Knight Times

Total eclipse

Elle Flock, Staff Writer

Hang on for a minute...we're trying to find some more stories you might like.


Email This Story






On August 21st of this year, something incredible happened. The moon came directly in between our earth and the sun, casting a large shadow across the United States and giving us our first total solar eclipse since 1991- a rare phenomenon that intrigued and enthralled people across the nation.

Even more cool than its occurrence was the fact that some of the students of our school were able to watch it from the grounds of Lincoln Way (with the right eyewear, of course). Several teachers -especially those in the science department- recognized the value of the rare occurrence and lead their classes outside to watch the eclipse. From New Lenox, the eclipse was only partially visible, however, students such as Junior Natasha Kostovski described it as: “the sky got really dark” and despite the days cloudiness she could see a “crescent of sun” poking out from behind the moon.

While the view of the sky from our very own Lincoln-Way Central was like nothing students had seen before, Junior Arick Hauschild declared that it “can’t compare” to the view of the eclipse in its totality. On the the day of this phenomenon, Hauschild had the opportunity to travel to Chester, Illinois to get the full view. To complete the drive down to this city normally would take around 5 hours, but with all of the commotion over the eclipse the ride stretched into an 8-hour-long-traffic-filled ordeal; this comes as no surprise, considering how the nearby city of Carbondale had an estimated 60,000 tourists visit for the chance to gaze upon the sky. According to Hauschild, it was more than worth the excitement. After settling in an open field accompanied by “at least 20 cars parked in sight,” onlookers began watching the sky. When asked to describe the sky at the time of the total eclipse, Arick reported that it could only be described as a “360 degree sunset.” Color cascaded on every horizon, fading upward into a dark sky. The coolest part, however, was the view of the sun and moon itself. Attached in the photos for this article are both the pictures given to us by Hauschild and taken by NASA and other organizations to provide an idea of what was seen. The pictures show just a fraction of the beauty and surreality of the total eclipse. Additionally, the eclipse gave viewers a unique view of the area around them. For example, at the time of his arrival, Hauschild noted two power lines with two distinct shadows. However, within minutes these shadows blended together creating a single line. Several other details were noted about the differences in lighting and shadows during this time.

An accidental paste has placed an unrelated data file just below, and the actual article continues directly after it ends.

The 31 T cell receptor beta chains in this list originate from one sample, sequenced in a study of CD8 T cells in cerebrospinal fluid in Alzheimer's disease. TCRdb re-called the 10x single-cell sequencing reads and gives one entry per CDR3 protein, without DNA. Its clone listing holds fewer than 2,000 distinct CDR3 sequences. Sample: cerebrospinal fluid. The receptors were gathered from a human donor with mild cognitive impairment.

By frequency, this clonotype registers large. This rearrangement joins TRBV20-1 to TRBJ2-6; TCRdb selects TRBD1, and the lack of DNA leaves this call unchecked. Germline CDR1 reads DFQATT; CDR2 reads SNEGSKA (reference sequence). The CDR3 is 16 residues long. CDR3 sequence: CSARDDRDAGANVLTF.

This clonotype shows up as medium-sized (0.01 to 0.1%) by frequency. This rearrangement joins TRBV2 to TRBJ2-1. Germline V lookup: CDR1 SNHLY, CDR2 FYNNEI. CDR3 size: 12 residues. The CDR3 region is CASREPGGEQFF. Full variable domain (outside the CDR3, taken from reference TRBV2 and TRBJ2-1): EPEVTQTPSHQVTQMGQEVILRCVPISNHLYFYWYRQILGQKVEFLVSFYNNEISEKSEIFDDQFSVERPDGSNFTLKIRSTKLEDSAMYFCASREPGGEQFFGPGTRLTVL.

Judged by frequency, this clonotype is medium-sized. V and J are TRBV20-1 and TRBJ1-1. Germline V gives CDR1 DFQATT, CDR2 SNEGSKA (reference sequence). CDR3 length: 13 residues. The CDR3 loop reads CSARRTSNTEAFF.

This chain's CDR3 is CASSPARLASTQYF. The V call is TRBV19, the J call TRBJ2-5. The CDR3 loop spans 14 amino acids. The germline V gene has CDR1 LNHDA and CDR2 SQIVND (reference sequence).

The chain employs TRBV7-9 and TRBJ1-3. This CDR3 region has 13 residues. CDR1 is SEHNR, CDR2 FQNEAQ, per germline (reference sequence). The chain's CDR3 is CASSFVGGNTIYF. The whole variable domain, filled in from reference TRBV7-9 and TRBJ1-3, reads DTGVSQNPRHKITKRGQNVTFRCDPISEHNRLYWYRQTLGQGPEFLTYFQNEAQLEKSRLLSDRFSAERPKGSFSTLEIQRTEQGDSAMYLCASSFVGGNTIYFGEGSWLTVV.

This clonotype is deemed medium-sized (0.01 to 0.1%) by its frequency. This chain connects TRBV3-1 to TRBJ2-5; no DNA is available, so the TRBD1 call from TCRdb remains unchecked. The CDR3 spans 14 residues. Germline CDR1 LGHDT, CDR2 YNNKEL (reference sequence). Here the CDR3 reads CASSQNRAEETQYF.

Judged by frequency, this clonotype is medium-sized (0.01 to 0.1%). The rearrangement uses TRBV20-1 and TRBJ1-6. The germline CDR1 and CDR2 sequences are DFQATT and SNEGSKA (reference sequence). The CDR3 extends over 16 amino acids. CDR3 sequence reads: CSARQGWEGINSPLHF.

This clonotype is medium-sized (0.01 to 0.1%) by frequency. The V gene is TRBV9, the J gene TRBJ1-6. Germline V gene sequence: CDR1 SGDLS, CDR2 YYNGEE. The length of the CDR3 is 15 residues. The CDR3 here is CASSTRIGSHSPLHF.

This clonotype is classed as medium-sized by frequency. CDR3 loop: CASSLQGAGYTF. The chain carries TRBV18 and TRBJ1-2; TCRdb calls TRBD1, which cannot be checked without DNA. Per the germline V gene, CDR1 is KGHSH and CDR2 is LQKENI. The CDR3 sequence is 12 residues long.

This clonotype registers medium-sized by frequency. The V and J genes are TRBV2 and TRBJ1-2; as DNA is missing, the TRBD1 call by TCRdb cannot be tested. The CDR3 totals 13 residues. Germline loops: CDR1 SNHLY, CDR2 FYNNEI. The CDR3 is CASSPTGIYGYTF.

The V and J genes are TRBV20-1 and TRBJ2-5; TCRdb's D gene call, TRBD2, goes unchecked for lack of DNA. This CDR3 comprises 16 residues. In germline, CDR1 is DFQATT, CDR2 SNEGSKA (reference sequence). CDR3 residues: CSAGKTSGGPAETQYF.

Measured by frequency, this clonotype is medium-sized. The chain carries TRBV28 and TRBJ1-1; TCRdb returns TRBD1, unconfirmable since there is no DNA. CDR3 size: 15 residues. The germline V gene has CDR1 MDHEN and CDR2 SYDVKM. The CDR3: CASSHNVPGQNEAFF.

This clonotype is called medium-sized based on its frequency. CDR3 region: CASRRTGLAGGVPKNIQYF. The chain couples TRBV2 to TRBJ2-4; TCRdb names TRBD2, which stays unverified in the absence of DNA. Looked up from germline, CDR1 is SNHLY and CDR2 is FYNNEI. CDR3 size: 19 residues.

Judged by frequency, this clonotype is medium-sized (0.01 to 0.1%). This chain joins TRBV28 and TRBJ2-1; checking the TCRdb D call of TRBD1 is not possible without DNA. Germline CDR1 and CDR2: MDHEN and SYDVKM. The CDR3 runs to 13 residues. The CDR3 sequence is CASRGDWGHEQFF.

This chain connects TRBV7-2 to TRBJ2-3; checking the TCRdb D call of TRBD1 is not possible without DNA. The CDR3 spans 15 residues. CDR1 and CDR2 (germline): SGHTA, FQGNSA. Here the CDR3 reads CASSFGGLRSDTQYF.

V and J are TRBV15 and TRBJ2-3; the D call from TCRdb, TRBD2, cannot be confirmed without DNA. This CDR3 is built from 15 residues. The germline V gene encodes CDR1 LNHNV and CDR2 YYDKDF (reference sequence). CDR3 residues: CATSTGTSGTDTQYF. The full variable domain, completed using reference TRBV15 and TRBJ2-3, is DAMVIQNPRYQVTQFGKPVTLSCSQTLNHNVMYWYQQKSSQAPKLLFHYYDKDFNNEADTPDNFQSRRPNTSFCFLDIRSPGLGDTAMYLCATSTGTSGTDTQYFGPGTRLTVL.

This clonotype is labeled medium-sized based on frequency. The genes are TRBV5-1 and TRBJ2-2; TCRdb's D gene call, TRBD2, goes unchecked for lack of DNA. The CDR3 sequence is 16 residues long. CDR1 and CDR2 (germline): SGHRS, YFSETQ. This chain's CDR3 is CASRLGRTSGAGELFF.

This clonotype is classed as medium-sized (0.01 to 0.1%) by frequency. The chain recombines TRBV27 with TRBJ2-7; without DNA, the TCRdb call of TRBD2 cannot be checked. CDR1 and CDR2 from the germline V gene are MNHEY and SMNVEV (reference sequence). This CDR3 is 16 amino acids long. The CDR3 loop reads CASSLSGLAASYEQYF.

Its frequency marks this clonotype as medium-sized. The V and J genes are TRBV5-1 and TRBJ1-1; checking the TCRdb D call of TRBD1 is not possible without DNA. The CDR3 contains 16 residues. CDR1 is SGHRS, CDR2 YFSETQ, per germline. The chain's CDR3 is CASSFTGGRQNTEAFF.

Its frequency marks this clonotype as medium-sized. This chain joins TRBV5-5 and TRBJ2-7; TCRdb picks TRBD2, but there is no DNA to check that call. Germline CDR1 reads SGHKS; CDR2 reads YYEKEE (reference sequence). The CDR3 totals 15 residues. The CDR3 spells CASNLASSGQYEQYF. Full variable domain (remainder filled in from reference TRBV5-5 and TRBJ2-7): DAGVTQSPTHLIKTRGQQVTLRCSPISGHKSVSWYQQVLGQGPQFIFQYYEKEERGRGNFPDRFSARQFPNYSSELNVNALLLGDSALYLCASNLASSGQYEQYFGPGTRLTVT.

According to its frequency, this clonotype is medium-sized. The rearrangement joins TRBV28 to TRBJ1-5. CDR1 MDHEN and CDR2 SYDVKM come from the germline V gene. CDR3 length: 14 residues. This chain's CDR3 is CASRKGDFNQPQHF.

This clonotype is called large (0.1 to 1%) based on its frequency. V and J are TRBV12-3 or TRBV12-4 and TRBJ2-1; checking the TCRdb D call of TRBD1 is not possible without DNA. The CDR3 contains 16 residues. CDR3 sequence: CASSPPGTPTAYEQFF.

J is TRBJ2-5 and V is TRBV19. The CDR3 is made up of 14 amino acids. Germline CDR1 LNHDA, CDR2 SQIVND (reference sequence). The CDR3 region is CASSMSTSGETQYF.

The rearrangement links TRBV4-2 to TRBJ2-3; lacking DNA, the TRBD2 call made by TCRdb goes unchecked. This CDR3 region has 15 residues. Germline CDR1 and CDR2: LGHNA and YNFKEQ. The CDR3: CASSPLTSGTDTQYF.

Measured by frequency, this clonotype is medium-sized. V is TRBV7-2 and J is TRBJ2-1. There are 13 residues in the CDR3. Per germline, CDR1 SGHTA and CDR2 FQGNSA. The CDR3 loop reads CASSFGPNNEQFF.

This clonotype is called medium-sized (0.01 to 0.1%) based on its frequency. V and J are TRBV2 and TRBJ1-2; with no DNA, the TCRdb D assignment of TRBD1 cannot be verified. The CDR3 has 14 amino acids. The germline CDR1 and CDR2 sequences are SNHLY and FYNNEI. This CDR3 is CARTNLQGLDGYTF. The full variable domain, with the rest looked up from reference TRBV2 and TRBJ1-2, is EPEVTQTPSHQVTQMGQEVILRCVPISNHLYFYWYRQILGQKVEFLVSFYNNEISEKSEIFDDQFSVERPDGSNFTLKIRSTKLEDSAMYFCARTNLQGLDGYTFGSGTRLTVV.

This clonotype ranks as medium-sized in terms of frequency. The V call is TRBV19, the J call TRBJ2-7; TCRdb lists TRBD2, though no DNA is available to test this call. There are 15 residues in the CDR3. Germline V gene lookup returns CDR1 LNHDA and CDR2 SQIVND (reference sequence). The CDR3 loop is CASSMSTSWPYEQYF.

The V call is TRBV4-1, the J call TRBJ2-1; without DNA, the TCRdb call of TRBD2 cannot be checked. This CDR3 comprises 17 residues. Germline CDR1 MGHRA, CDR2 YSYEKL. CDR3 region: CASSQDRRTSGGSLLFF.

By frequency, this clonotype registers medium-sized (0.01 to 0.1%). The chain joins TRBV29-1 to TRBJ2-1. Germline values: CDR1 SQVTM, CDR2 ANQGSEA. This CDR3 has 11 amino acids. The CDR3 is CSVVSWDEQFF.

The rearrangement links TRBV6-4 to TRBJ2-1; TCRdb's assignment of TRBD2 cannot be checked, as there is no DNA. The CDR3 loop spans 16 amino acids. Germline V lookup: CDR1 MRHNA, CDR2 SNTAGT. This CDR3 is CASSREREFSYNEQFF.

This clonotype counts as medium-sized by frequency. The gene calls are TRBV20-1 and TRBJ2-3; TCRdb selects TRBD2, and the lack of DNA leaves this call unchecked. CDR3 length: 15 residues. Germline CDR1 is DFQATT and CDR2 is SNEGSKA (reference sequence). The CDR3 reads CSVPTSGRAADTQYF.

Whether students had the chance to view this phenomenon or not, the significance of having it occur within the view of our school is undeniable. If anyone is sad over missing this event, the next total eclipse that will take place in the continental United States will be on April 8th, 2024.

 

 

 

 

 

 

Print Friendly, PDF & Email

Navigate Right
Navigate Left
  • Total eclipse

    Features

    Ahead of the curve

  • Total eclipse

    News

    Special Olympics 2018

  • Total eclipse

    Editorial

    International Women’s Day

  • News

    Finals don’t have to be a ‘knight’mare

  • Total eclipse

    Entertainment

    Beauty DIY

  • Total eclipse

    News

    Attention engineering enthusiasts & robot fanatics!

  • Total eclipse

    Features

    Interview with a jazz drummer

  • Total eclipse

    Editorial

    A sticky subject

  • Total eclipse

    Entertainment

    The Great Gatsby

  • Features

    Test Prep

The student news site of Lincoln-Way Central
Total eclipse